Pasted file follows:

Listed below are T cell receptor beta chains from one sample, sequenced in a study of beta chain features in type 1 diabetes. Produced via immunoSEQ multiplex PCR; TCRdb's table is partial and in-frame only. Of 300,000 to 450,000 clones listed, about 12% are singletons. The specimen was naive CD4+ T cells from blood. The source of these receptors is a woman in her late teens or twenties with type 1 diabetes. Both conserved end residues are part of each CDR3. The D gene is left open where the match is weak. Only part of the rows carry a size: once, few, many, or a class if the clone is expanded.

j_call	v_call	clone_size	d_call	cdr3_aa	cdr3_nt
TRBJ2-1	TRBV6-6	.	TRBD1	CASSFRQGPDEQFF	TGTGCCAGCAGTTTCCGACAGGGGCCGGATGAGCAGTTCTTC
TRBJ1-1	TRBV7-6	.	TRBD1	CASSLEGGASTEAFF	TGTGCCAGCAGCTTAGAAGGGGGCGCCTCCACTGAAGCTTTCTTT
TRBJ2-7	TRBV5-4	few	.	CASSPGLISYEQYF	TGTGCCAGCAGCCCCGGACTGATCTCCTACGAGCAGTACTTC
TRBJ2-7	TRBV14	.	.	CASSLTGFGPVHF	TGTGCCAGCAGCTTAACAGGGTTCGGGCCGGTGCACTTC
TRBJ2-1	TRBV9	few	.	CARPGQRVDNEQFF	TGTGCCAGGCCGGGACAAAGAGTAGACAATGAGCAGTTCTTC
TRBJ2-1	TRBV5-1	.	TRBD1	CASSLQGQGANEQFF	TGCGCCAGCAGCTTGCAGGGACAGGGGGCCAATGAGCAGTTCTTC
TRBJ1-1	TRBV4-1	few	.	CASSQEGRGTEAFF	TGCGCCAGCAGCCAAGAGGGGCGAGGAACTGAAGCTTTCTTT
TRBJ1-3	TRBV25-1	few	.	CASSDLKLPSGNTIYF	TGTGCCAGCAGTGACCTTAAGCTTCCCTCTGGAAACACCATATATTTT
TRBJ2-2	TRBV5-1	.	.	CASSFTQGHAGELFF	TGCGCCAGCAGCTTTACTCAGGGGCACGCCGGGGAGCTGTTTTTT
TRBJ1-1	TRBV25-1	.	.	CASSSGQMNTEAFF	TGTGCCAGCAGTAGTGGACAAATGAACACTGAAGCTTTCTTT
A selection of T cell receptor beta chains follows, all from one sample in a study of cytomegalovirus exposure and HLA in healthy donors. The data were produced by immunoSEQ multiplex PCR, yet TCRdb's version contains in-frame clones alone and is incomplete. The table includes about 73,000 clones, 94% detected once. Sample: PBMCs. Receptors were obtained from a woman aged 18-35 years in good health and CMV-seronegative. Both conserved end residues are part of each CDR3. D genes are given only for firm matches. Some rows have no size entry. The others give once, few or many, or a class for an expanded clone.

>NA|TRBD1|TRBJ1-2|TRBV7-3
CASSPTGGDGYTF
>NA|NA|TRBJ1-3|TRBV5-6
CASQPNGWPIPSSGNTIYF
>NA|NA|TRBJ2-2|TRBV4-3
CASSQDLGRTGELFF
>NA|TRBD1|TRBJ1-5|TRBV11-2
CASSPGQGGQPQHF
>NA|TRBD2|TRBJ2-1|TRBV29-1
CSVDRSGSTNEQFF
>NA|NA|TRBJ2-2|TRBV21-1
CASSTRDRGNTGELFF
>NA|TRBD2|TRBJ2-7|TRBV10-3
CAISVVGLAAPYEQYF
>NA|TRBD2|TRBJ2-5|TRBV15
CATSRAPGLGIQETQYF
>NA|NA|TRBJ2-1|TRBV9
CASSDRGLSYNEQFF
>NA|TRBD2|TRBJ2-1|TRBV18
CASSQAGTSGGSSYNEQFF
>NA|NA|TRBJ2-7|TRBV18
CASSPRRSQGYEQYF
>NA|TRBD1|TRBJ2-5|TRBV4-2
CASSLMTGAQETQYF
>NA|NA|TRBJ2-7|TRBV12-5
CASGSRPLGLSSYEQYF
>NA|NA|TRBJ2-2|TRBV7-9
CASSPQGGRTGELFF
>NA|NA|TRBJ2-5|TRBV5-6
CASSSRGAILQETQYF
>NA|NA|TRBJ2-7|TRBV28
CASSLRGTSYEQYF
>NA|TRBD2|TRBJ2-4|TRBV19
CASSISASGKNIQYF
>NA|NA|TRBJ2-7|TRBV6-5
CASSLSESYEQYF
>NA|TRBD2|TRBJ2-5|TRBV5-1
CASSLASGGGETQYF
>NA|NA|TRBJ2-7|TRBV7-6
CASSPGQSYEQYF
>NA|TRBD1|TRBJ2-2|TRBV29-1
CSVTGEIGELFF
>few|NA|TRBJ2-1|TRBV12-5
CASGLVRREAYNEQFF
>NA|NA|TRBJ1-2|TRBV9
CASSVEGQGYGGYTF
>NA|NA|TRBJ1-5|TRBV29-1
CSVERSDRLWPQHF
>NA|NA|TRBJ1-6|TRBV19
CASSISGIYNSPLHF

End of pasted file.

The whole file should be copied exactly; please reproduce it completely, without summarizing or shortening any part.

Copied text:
Listed below are T cell receptor beta chains from one sample, sequenced in a study of beta chain features in type 1 diabetes. Produced via immunoSEQ multiplex PCR; TCRdb's table is partial and in-frame only. Of 300,000 to 450,000 clones listed, about 12% are singletons. The specimen was naive CD4+ T cells from blood. The source of these receptors is a woman in her late teens or twenties with type 1 diabetes. Both conserved end residues are part of each CDR3. The D gene is left open where the match is weak. Only part of the rows carry a size: once, few, many, or a class if the clone is expanded.

j_call	v_call	clone_size	d_call	cdr3_aa	cdr3_nt
TRBJ2-1	TRBV6-6	.	TRBD1	CASSFRQGPDEQFF	TGTGCCAGCAGTTTCCGACAGGGGCCGGATGAGCAGTTCTTC
TRBJ1-1	TRBV7-6	.	TRBD1	CASSLEGGASTEAFF	TGTGCCAGCAGCTTAGAAGGGGGCGCCTCCACTGAAGCTTTCTTT
TRBJ2-7	TRBV5-4	few	.	CASSPGLISYEQYF	TGTGCCAGCAGCCCCGGACTGATCTCCTACGAGCAGTACTTC
TRBJ2-7	TRBV14	.	.	CASSLTGFGPVHF	TGTGCCAGCAGCTTAACAGGGTTCGGGCCGGTGCACTTC
TRBJ2-1	TRBV9	few	.	CARPGQRVDNEQFF	TGTGCCAGGCCGGGACAAAGAGTAGACAATGAGCAGTTCTTC
TRBJ2-1	TRBV5-1	.	TRBD1	CASSLQGQGANEQFF	TGCGCCAGCAGCTTGCAGGGACAGGGGGCCAATGAGCAGTTCTTC
TRBJ1-1	TRBV4-1	few	.	CASSQEGRGTEAFF	TGCGCCAGCAGCCAAGAGGGGCGAGGAACTGAAGCTTTCTTT
TRBJ1-3	TRBV25-1	few	.	CASSDLKLPSGNTIYF	TGTGCCAGCAGTGACCTTAAGCTTCCCTCTGGAAACACCATATATTTT
TRBJ2-2	TRBV5-1	.	.	CASSFTQGHAGELFF	TGCGCCAGCAGCTTTACTCAGGGGCACGCCGGGGAGCTGTTTTTT
TRBJ1-1	TRBV25-1	.	.	CASSSGQMNTEAFF	TGTGCCAGCAGTAGTGGACAAATGAACACTGAAGCTTTCTTT
A selection of T cell receptor beta chains follows, all from one sample in a study of cytomegalovirus exposure and HLA in healthy donors. The data were produced by immunoSEQ multiplex PCR, yet TCRdb's version contains in-frame clones alone and is incomplete. The table includes about 73,000 clones, 94% detected once. Sample: PBMCs. Receptors were obtained from a woman aged 18-35 years in good health and CMV-seronegative. Both conserved end residues are part of each CDR3. D genes are given only for firm matches. Some rows have no size entry. The others give once, few or many, or a class for an expanded clone.

>NA|TRBD1|TRBJ1-2|TRBV7-3
CASSPTGGDGYTF
>NA|NA|TRBJ1-3|TRBV5-6
CASQPNGWPIPSSGNTIYF
>NA|NA|TRBJ2-2|TRBV4-3
CASSQDLGRTGELFF
>NA|TRBD1|TRBJ1-5|TRBV11-2
CASSPGQGGQPQHF
>NA|TRBD2|TRBJ2-1|TRBV29-1
CSVDRSGSTNEQFF
>NA|NA|TRBJ2-2|TRBV21-1
CASSTRDRGNTGELFF
>NA|TRBD2|TRBJ2-7|TRBV10-3
CAISVVGLAAPYEQYF
>NA|TRBD2|TRBJ2-5|TRBV15
CATSRAPGLGIQETQYF
>NA|NA|TRBJ2-1|TRBV9
CASSDRGLSYNEQFF
>NA|TRBD2|TRBJ2-1|TRBV18
CASSQAGTSGGSSYNEQFF
>NA|NA|TRBJ2-7|TRBV18
CASSPRRSQGYEQYF
>NA|TRBD1|TRBJ2-5|TRBV4-2
CASSLMTGAQETQYF
>NA|NA|TRBJ2-7|TRBV12-5
CASGSRPLGLSSYEQYF
>NA|NA|TRBJ2-2|TRBV7-9
CASSPQGGRTGELFF
>NA|NA|TRBJ2-5|TRBV5-6
CASSSRGAILQETQYF
>NA|NA|TRBJ2-7|TRBV28
CASSLRGTSYEQYF
>NA|TRBD2|TRBJ2-4|TRBV19
CASSISASGKNIQYF
>NA|NA|TRBJ2-7|TRBV6-5
CASSLSESYEQYF
>NA|TRBD2|TRBJ2-5|TRBV5-1
CASSLASGGGETQYF
>NA|NA|TRBJ2-7|TRBV7-6
CASSPGQSYEQYF
>NA|TRBD1|TRBJ2-2|TRBV29-1
CSVTGEIGELFF
>few|NA|TRBJ2-1|TRBV12-5
CASGLVRREAYNEQFF
>NA|NA|TRBJ1-2|TRBV9
CASSVEGQGYGGYTF
>NA|NA|TRBJ1-5|TRBV29-1
CSVERSDRLWPQHF
>NA|NA|TRBJ1-6|TRBV19
CASSISGIYNSPLHF